s1.4 Suggesting the safest not the shortest or fastest route

As mentioned in Section 2.1.5 many vision impaired people prioritise route safety over distance and duration. Investigating accessibility levels along each route to the destination enables this metric to be calculated. However, what is considered as a “safe” route is subjective to each individual and more investigation needs to happen in order to better define the aspects that make a route “safe”.

s1.5 Enabling users to choose voice type

Where the digital navigation service is using a customised voice (in addition to the native OS voice over of the Operating System), it is helpful to provide a choice of different voice types from which the user may select. This ensures that they have a voice of their preferred gender, tone and accent. Offering users the option of adjusting the voice speed in the navigation service is useful as they are already able to do this with their own mobile device’s OS. These options make the app more friendly and personal.

s1.6 Displaying audio instructions as text

Some people might be using braille displays to read the instructions or might be able to read the instructions. Therefore, apart from communicating navigation instructions with audio, it might be also helpful to display them as text on the screen.

NB. This functionality can be demonstrated in the Wayfindr Demo iOS App v0.4.

s1.7 Enabling users to choose their mobility aid

Enabling users to choose a route based on their mobility aid (white cane, guide dog, no aid) offers a more personalised user experience.

A cane user may prefer a route with good tactile cues and landmarks. A guide dog user may prefer an alternative route that suits the dog’s ability with straight line working or “targeting” doors, steps, turns etc.

Based on their primary mobility aid, different instructions can be provided.

For example:

  • For white cane users and no aid users: there may be no need to mention wide gates.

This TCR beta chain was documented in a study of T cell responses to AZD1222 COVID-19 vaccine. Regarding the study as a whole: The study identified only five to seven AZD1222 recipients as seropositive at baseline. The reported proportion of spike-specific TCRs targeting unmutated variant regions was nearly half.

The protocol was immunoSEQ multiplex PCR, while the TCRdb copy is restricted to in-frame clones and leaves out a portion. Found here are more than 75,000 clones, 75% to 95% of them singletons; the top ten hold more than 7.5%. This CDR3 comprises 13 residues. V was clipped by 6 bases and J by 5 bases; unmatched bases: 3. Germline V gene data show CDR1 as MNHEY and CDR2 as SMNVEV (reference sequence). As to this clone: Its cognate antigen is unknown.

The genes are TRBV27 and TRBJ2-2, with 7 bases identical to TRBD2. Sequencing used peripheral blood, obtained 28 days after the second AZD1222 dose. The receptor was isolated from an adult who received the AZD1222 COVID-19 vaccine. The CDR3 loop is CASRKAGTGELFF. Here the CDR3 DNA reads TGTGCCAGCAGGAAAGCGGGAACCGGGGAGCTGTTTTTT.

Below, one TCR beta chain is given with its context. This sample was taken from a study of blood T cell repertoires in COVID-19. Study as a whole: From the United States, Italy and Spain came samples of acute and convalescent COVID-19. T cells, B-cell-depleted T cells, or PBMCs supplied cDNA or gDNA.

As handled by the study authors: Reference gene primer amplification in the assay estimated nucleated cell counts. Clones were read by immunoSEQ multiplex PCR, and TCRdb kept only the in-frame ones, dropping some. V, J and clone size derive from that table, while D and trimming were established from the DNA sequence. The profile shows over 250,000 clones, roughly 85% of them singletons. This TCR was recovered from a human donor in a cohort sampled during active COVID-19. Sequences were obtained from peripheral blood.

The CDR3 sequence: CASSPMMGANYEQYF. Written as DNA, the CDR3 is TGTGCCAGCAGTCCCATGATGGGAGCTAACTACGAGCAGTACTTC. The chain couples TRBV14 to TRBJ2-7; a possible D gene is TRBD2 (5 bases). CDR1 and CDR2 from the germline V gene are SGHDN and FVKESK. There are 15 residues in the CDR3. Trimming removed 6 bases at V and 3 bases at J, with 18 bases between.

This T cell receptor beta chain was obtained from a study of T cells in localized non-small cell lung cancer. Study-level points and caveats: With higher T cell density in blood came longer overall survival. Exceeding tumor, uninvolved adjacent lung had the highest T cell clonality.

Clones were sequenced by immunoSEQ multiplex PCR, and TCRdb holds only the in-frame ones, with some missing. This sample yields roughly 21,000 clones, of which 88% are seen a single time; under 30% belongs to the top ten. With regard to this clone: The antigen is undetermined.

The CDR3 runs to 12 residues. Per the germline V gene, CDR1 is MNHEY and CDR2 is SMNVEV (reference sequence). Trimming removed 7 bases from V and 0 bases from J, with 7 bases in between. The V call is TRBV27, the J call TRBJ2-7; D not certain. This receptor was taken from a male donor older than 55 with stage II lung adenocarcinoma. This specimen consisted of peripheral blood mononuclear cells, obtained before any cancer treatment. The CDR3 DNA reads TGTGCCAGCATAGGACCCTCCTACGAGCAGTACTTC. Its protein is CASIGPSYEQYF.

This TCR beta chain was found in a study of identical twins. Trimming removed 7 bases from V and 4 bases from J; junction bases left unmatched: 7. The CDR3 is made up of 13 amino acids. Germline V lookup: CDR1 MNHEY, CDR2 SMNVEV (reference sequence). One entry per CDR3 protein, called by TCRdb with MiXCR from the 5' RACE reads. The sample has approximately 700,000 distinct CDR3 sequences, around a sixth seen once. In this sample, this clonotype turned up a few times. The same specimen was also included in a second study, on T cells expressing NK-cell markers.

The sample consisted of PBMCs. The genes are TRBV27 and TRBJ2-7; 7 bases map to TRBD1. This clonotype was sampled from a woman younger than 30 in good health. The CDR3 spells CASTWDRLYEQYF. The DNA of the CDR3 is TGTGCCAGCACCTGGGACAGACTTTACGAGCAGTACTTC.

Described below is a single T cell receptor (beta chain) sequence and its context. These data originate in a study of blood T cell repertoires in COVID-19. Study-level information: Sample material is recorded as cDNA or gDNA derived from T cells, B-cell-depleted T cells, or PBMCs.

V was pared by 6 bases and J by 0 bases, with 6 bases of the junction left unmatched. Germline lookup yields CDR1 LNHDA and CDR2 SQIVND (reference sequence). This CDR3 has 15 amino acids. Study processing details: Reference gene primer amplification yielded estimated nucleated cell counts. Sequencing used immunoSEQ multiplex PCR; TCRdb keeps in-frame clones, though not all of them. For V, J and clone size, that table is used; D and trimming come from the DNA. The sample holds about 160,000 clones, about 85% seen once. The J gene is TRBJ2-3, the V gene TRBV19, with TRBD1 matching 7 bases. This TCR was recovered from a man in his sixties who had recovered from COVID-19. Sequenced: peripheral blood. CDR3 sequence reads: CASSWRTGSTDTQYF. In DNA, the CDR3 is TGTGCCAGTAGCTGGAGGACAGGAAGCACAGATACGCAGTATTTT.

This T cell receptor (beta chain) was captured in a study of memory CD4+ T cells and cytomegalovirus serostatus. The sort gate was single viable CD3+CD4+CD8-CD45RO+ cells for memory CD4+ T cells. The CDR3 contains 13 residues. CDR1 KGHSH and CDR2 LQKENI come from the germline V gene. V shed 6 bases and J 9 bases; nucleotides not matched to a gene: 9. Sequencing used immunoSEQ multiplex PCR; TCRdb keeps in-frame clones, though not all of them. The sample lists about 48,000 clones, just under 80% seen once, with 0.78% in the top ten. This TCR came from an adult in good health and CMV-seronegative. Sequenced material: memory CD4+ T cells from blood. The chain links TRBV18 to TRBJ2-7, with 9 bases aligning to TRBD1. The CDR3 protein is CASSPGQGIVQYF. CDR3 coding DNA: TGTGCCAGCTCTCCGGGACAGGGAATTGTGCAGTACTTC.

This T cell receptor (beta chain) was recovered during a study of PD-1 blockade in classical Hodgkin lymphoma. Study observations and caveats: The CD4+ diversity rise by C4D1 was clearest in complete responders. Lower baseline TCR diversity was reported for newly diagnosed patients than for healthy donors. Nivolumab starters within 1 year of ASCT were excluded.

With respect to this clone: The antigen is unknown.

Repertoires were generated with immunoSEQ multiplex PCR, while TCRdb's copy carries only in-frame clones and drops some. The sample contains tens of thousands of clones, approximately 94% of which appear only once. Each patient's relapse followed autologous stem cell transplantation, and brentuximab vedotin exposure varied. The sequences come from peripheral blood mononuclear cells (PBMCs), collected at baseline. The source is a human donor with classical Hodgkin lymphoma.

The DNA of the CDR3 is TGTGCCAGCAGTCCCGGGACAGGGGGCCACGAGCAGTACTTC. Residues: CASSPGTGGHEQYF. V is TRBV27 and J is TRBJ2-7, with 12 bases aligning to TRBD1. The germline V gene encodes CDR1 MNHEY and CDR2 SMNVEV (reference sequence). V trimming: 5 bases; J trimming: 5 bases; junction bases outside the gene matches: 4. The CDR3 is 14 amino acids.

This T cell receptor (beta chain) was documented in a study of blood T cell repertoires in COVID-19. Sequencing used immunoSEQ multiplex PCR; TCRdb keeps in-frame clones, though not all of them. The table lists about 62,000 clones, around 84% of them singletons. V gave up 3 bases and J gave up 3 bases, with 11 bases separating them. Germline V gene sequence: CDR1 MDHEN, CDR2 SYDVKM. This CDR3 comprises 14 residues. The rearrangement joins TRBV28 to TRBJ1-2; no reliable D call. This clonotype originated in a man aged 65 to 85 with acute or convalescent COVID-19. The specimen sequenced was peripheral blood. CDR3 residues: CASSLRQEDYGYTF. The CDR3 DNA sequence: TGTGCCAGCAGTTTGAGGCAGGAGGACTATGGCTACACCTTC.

• For no aid users: since these users are more likely to have functional or residual vision, they will be able to see the layout of the space. To make the system more responsive to their needs the instruction should be to “take the first left” or “take the second right.”
  • For no aid users: since these users are more likely to have functional or residual vision, they will be able to see the layout of the space. To make the system more responsive to their needs, use proportional directions instead of clock faces or degrees. For example, “go through to the gates on your left” instead of “turn 45 degrees to your left and go through the gates.”

s1.8 Enabling saving of frequently used places

To reduce the effort required to input destinations it is recommended that users are enabled to save their most frequent destinations.

s1.9 Enabling saving of personal landmarks

As described in Section 2.4 “Landmarks and clues”, vision impaired people use various landmarks along a route. These landmarks might be different for every individual and might be used repeatedly for various purposes. For example, a vision impaired person might use the landmarks as a reassurance that they are on the right track, as a meeting point etc. Thus, allowing saving of personal landmarks with language that is more meaningful to each individual user is likely to provide a more personalised user experience.